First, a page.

Dallas Cowboys secondary is a bigger issue than you think

Nfl Dallas Cowboys At Green Bay Packers
Nfl Dallas Cowboys At Green Bay Packers /

In recent games, the Dallas Cowboys defense has given up more runs than the New York Stock Exchange. 240 rushing yards yielded to Chicago and 207 to Green Bay, the 2022 Cowboys have been the antithesis of physical football.

A sudden rash of here-we-go-again-itis has now befallen Cowboys Nation, as fans harken back to the past two postseason exits and the role their porous Dallas run defense played in such losses.

The Dallas Cowboys run defense is concerning but the issues in the secondary might be even worse.

Lost in the fallout of Dallas’ embarrassing loss to Green Bay, was how much damage Aaron Rodgers was able to do with just 14 completions. While the running game made up the bulk of the play-calls and applied the majority of the bruises, it was the Packers passing game that provided the real knockout punches.

Rodgers passed for 224 yards and 3 touchdowns on just 20 throws. His 146.7 passer rating and his 11.2 yards/attempt were both season highs. Rodger boasted an EPA/play (expected points added) of 0.34, his aDoT (average distance of target) was a whopping 11.7 yards, and his completion percentage over expectation was 11.0 (1st in the NFL last week).

This is all impressive in it’s own right, but when looking at the actual impact of the Green Bay passing game, it becomes even more apparent. The Cowboys pass defense must remain the priority.

As we can see above, the Dallas Cowboys pass defense was far more damaging than their run defense. It’s a great illustration as to why teams often beg opponents to run and are willing to give up long and plodding drives on the ground rather than open themselves up to a death blow through the air. The passing game, almost universally, is still king.

While a dominant running game will play a part in opening things up for the passing game, it’s usually because defenses overreact and move players from coverage in to stop the run. For the Cowboys, this a mistake.

It felt like Green Bay had their way with Dallas on the ground. But the realty is they were only successful on 41 percent of their runs (compared to 56 percent of their passes). Some of those Green Bay run-heavy drives would have died out on their own had the Cowboys not overcommitted to stopping it.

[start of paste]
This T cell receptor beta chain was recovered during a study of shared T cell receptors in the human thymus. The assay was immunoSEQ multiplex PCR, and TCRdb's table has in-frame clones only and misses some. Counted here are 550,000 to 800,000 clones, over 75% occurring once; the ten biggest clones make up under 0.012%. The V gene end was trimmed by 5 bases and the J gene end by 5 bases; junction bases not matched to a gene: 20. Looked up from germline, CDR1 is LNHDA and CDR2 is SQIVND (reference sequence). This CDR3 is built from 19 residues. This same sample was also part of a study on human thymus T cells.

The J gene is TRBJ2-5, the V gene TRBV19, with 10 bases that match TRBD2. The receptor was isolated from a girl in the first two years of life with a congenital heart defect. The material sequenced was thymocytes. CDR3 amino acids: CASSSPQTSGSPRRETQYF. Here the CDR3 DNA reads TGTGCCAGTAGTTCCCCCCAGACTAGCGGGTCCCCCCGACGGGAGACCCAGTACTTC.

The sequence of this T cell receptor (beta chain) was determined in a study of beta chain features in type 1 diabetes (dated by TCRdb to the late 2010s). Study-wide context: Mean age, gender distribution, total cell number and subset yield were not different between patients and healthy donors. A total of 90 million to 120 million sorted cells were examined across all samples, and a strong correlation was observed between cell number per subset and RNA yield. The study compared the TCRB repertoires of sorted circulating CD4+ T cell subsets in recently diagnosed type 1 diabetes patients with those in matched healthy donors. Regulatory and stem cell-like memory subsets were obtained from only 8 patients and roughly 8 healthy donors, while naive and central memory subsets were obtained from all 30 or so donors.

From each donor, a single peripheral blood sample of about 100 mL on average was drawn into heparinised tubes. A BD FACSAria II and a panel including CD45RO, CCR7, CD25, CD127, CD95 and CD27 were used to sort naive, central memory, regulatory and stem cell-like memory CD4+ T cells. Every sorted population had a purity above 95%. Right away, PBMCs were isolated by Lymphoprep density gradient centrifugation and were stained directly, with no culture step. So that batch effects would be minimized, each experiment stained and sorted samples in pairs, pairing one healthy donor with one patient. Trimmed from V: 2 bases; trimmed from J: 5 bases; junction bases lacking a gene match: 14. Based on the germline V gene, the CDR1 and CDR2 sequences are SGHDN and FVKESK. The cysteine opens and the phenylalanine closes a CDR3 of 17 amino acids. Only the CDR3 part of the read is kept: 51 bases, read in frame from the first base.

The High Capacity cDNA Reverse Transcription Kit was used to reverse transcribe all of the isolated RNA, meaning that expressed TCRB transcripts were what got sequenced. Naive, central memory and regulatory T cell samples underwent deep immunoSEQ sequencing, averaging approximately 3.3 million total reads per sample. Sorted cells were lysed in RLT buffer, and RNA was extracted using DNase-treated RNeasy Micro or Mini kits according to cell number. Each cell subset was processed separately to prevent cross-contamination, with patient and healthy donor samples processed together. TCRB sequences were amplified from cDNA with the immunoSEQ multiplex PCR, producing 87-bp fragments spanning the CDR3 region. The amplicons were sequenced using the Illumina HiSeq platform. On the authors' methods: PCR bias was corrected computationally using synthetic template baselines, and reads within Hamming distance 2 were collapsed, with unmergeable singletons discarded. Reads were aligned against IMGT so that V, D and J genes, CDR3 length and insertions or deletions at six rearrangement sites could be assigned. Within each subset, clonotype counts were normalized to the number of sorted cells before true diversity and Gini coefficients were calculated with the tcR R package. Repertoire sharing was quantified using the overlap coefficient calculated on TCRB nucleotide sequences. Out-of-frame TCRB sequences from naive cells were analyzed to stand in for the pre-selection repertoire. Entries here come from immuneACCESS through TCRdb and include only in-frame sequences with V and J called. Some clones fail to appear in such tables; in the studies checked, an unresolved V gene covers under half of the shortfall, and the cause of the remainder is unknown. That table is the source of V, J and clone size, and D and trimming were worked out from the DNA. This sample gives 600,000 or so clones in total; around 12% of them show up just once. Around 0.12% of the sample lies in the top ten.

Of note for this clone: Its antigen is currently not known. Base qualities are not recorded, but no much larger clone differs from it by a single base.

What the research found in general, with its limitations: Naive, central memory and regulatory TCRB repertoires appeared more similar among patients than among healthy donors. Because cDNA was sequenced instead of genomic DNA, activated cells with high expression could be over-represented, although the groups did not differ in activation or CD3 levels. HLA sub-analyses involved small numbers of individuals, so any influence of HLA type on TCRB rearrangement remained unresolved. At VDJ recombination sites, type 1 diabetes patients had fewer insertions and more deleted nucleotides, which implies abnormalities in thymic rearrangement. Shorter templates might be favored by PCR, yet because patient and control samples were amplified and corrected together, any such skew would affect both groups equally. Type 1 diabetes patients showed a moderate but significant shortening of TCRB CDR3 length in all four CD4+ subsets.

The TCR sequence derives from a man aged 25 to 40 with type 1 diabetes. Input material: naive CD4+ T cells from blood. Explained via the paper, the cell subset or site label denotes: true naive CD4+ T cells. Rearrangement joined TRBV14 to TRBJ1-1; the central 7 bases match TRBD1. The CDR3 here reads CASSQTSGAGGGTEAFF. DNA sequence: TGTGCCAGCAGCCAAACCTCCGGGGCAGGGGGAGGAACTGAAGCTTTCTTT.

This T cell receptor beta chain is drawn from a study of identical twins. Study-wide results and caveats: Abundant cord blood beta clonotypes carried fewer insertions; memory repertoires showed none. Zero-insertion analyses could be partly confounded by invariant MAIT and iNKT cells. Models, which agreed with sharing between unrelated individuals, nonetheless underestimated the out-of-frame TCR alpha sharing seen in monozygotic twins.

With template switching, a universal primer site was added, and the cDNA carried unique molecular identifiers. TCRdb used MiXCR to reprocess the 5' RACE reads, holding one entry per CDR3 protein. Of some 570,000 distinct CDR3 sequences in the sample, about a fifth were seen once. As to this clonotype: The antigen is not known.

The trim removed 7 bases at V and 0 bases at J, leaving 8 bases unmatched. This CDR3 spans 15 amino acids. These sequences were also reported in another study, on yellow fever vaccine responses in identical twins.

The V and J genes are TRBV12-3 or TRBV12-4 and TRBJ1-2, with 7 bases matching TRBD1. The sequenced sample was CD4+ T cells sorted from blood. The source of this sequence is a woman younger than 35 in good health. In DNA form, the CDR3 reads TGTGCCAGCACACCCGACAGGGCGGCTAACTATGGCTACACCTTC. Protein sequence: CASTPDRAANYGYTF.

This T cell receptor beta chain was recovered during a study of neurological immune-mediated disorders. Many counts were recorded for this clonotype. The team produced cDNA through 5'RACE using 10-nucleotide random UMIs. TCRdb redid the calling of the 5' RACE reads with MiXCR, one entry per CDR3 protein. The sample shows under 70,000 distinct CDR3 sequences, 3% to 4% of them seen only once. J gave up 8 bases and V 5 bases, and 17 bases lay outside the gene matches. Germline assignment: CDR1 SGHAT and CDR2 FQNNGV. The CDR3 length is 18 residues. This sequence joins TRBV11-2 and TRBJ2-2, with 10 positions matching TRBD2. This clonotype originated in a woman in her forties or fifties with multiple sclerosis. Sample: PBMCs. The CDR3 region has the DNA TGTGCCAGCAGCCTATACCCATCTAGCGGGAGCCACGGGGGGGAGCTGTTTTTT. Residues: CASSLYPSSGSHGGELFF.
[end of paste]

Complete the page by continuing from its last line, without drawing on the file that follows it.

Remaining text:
The Dallas secondary must be protected. The run defense is a concern, we all see that, but it’s poor coverage that kills and stopping explosive plays has to be Priority No. 1

Early down runs against Dallas, specifically, were even less effective, with the Packers only running successfully 38 percent of the time. So while the running game probably added to the effectiveness of the passing game, the running game wasn’t quite as impactful as it seemed and the Packers passing game nearly tripled the amount of expected points the running game did.

Long, plodding drives on the ground have a way of puttering out, which is why explosive passing plays often dictate winners and losers. That’s exactly what happened in Green Bay.

To make matters worse, those explosive plays started to balloon when Anthony Brown, the Dallas Cowboys CB2, fell to injury. With Jourdan Lewis already on IR, the Cowboys didn’t have many viable options behind Brown. Replacing him on Sunday was second year man, Kelvin Joseph, and that…did not go well.

In the 2020 and 2021 NFL Drafts, the Dallas Cowboys used a total of three top-100 draft picks to address the cornerback position. From those picks they’ve netted one All Pro (Trevon Diggs) and two borderline “busts.”

Batting .333 in the draft may sound acceptable, generally speaking, especially when that one becomes an All Pro. But when you’re talking top-100 draft picks, three-for-three is the expectation. Teams expect to find starters, or at the very least, high-usage rotation players, with Day 1 and Day 2 picks. From a roster planning perspective, teams cannot afford to miss on these picks.

Kelvin Joseph and Nahshon Wright have missed.

This isn’t to say both are destined to be busts eternally. In their rookie year, both had the opportunity to start and as someone who broke down their film I can say, both offered glimpses of hope.

Related Story. Kelvin Joseph's impressive first start (film breakdown). light

But since then, things have not gone well for the two sophomore CBs. Getting Anthony Brown back is important, but it isn’t going to solve everything either. Brown has been pretty terrible this season. He’s long been considered a chronically underrated player, but this season has been straight up bad for the 28-year-old veteran. His return will be better than what KJ showed us, but CB2 is still a concern and a position to be protected.

The key for the Dallas Cowboys going forward is to resist the urge to pack the box and over commit to stopping the run. The run defense is bad, there’s no question, but it isn’t causing as much damage as it feels.

Teams are going to employ the same strategy the Cowboys offense has been using against opponents this year and it’s up to Dan Quinn to resist (use play-action when the defense moves up and packs the box).

The Dallas Cowboys have to resist the urge to pack the box. Let offenses try that “death by one thousand cuts” strategy. The Cowboys run defense isn’t as damaging as it seems and the Cowboys pass defense isn’t good enough to leave exposed.

Off-tackle runs specifically have been an issue. As Sport DFW’s Dan Ruppert breaks down, this is an execution and disciple issue that can be corrected. The Cowboys have the talent to improve in this area without pulling from the secondary.

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The Dallas Cowboys secondary must be protected. The run defense is a concern, we all see that, but it’s poor coverage that kills and stopping explosive plays has to be Priority No. 1